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Acquisition offers put $286m value on Icelandic geothermal spa Blue Lagoon

The geothermal spa Blue Lagoon in Iceland has a market valuation of roughly $290 million with offers of up to $96 million for a 30% stake in the company in a sales process by owner HS Orka.

In news in Icelandic media this morning, it is reported that HS Orka has received offers for a 30 percent stake in the Blue Lagoon geothermal spa in Iceland.

Offeres received from foreign enterprises for the stake run up to ISK 10 billion (or around $96 million). The Blue Lagoon is a geothermal spa on the Reykjanes peninsula on the southwestern tip of Iceland about 45 km from the capital Reykjavik. It is one of the largest tourism companies and tourist destinations in Iceland.

As we reported, the share of of HS Orka was placed in a sales process in mid-May 2017. Sources say though that bids from three or four foreign investment funds were received before the deadline for submission of offers expired on 30 June 2017.

The prices offered now put the market value of the Blue Lagoon at over ISK 30 billion (or around $286 million). This – so the news – has been in line with the expectations of the seller and gives rise to continuing negotiations with investors. It is expected that it will take two to four weeks to see if the transaction will proceed. Consulting company Stöplar Advisory oversees the sales process on behalf of HS Orka.

Magma Energy, a subsidiary of the Canadian energy company Alterra, owns a 66.6 percent stake in HS Ork while the joint venture, Jarðvarmi, which owns fourteen pension funds, owns 33.4 percent. According to HS Energy’s shareholder agreement, Jarðvarma’s Board of Directors must approve the possible sale of the Blue Lagoon to be realized. The largest shareholders of Jarðvarma, each with a 20 per cent holding, are the two pension funds, Lífeyrissjóður verslunarmanna and Gildi Lífeyrissjóður. On the board of the Blue Lagoon are Ásgeir Margeirsson, CEO of HS Orka, and Anna Skúladóttir, board member of HS Orka.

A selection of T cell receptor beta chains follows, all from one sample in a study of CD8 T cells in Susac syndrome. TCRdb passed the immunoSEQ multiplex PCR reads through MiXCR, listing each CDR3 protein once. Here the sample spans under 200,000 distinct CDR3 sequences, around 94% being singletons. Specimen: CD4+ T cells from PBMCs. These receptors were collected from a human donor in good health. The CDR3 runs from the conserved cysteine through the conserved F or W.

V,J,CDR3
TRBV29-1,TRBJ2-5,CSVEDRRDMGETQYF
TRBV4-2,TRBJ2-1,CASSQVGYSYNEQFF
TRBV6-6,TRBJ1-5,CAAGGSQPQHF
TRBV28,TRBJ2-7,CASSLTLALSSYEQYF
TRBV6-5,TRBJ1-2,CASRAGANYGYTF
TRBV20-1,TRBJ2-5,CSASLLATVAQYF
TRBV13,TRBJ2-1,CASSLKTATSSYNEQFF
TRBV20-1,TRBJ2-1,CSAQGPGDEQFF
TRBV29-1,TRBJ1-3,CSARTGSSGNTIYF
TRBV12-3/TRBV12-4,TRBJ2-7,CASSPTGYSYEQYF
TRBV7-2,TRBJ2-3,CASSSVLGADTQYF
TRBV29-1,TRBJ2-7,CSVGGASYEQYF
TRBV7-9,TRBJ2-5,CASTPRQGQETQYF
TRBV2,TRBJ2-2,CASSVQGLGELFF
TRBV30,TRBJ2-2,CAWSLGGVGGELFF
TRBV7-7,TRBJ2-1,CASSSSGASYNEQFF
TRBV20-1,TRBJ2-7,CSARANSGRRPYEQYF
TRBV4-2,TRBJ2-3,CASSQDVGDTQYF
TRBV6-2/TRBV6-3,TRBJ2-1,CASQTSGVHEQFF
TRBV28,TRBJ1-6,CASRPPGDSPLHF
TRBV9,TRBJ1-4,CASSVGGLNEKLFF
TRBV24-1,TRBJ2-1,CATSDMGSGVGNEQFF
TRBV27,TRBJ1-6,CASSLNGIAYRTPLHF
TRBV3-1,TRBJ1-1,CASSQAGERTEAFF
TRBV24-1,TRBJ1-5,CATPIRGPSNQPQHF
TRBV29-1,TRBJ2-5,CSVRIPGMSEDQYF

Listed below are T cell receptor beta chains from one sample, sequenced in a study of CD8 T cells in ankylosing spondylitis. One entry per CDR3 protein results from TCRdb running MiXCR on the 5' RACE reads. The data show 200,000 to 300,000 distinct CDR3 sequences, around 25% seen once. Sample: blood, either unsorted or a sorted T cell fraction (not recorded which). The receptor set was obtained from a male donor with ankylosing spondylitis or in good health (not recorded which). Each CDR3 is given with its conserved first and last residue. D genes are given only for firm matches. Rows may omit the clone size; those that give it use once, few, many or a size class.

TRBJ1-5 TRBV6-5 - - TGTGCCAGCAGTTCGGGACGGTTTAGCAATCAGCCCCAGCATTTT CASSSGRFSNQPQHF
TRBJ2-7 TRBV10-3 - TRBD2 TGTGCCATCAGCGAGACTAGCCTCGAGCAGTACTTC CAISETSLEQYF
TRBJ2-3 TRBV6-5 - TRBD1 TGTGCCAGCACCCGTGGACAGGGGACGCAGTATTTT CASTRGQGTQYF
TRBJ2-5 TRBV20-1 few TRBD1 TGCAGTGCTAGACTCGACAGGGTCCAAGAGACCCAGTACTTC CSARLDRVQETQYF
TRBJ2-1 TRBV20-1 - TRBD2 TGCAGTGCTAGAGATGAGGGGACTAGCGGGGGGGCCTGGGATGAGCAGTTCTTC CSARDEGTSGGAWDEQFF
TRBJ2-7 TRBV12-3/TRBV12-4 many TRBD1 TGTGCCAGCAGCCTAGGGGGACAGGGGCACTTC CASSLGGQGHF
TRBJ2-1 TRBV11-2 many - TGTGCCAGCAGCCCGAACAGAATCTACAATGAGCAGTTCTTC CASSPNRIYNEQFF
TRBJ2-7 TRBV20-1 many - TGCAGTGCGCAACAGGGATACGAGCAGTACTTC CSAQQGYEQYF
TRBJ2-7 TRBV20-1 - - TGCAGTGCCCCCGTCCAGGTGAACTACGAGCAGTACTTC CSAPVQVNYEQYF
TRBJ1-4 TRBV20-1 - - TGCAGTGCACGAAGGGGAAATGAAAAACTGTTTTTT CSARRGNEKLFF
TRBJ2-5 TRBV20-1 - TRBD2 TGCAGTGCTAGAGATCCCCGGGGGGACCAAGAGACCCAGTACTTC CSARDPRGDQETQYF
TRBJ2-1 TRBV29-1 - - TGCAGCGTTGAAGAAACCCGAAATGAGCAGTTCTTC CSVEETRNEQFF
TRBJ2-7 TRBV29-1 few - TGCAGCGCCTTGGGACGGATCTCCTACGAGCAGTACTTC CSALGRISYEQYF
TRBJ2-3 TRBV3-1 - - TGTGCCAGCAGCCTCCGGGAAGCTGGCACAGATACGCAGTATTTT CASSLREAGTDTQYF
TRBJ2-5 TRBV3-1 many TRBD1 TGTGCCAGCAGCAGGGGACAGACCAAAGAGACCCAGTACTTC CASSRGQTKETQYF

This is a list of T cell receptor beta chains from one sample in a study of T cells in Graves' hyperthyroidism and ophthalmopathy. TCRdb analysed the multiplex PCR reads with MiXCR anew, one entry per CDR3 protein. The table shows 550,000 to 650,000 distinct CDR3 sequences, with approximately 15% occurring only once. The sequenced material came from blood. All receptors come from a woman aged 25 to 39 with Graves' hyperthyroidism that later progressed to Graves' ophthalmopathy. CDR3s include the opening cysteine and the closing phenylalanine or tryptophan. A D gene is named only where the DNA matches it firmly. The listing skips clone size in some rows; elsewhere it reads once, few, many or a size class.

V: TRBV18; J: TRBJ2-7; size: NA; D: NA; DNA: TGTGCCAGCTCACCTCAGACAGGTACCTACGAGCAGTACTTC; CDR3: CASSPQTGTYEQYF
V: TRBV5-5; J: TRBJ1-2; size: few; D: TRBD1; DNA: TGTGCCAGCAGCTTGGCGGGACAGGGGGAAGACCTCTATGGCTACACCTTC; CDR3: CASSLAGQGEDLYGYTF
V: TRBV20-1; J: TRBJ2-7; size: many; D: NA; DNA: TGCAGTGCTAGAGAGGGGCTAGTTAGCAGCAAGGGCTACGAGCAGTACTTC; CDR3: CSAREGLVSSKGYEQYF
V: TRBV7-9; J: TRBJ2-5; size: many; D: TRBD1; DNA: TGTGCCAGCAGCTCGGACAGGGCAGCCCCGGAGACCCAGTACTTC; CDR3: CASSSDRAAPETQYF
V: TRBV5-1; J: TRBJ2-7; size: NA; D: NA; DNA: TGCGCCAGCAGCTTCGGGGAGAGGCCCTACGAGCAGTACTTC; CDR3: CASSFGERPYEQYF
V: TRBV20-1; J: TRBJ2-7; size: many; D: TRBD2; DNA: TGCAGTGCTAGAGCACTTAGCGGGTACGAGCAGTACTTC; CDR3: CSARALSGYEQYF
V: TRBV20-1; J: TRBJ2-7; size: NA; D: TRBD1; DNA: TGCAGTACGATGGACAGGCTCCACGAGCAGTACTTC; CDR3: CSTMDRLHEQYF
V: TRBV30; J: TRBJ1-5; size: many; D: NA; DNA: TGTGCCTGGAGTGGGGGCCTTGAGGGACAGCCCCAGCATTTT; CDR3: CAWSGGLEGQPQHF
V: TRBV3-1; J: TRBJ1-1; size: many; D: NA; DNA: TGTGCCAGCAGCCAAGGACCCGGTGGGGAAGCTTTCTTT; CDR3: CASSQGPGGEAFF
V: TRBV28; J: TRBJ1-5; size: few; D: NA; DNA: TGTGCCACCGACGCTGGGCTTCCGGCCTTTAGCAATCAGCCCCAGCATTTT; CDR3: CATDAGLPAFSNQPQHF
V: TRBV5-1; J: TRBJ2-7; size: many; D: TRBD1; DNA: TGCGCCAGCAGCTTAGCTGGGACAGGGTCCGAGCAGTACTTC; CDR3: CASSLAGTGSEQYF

Blue Lagoon revenues increased by 43 percent in 2016

The Blue Lagoon’s profit before EBITDA was EUR 28.2 million ($31 million) in 2016, equivalent to ISK 3,400 million at current exchange rates, increasing by almost EUR 7 million ($ 8 million) from the previous year. In just five years, the Blue Lagoon’s EBITDA profit has almost tripled. According to market sources, estimates assume that the EBITDA will continue to increase this year.

The growth of the Blue Lagoon has been enormous in recent years. There was no change last year, but the company’s income totalled EUR 77.2 million (ISK 10.3 billion, or around $81 million), based on the average exchange rate of the euro in 2016, increasing by more than 43 percent between years. In 2012, the Blue Lagoon’s income in comparison amounted to only EUR 25 million. For the first time, the number of visits reached over a million last year, with 1,122,000 visitors to the Blue Lagoon in 2016, about 200,000 more than the previous year. Revenues from bath guests amounted to about EUR 45 million, or about 58 percent of the Blue Lagoon’s total income.

The Blue Lagoon’s equity was EUR 53.6 million at the end of last year, with a capital ratio of over 49 percent. Return on equity amounted to just under 44 per cent last year and the company’s interest-bearing debt amounts to only EUR 34 million.


The share company Hvatning is the largest owner of the Blue Lagoon with a 39 per cent stake. Fund Framtak II, owned by pension funds, financial institutions and other institutional investors, owns 49.45% of the company, while Kólfur holds around 50.55% of shares in Hvatning.

The owners of Kólfur are Grímur Sæmundsen, CEO and Founder of the Blue Lagoon (75 percent) and Eðvard Juliuson (25 percent). Furthermore, the holding company Keila owns 9.2 percentage points in the Blue Lagoon, but it is in majority ownership. Other shareholders in Keilu are Úlfar Steindórsson, CEO of Toyota Iceland, and Deputy Chairman of the Blue Lagoon Board, and various Blue Lagoon Managers.

Helgi Magnússon, Chairman of the Board and former Deputy Chairman of the Pension Fund, including 6.2% stake through Hofgarður and Sigurður Arngrímsson, Investor and former employee of Morgan Stanley in London, owns about five percentage points.

The news is first published in the Market, the Journal of Business and Economic Affairs.

Source: Market, the Journal of Business and Economic Affairs of – in translation

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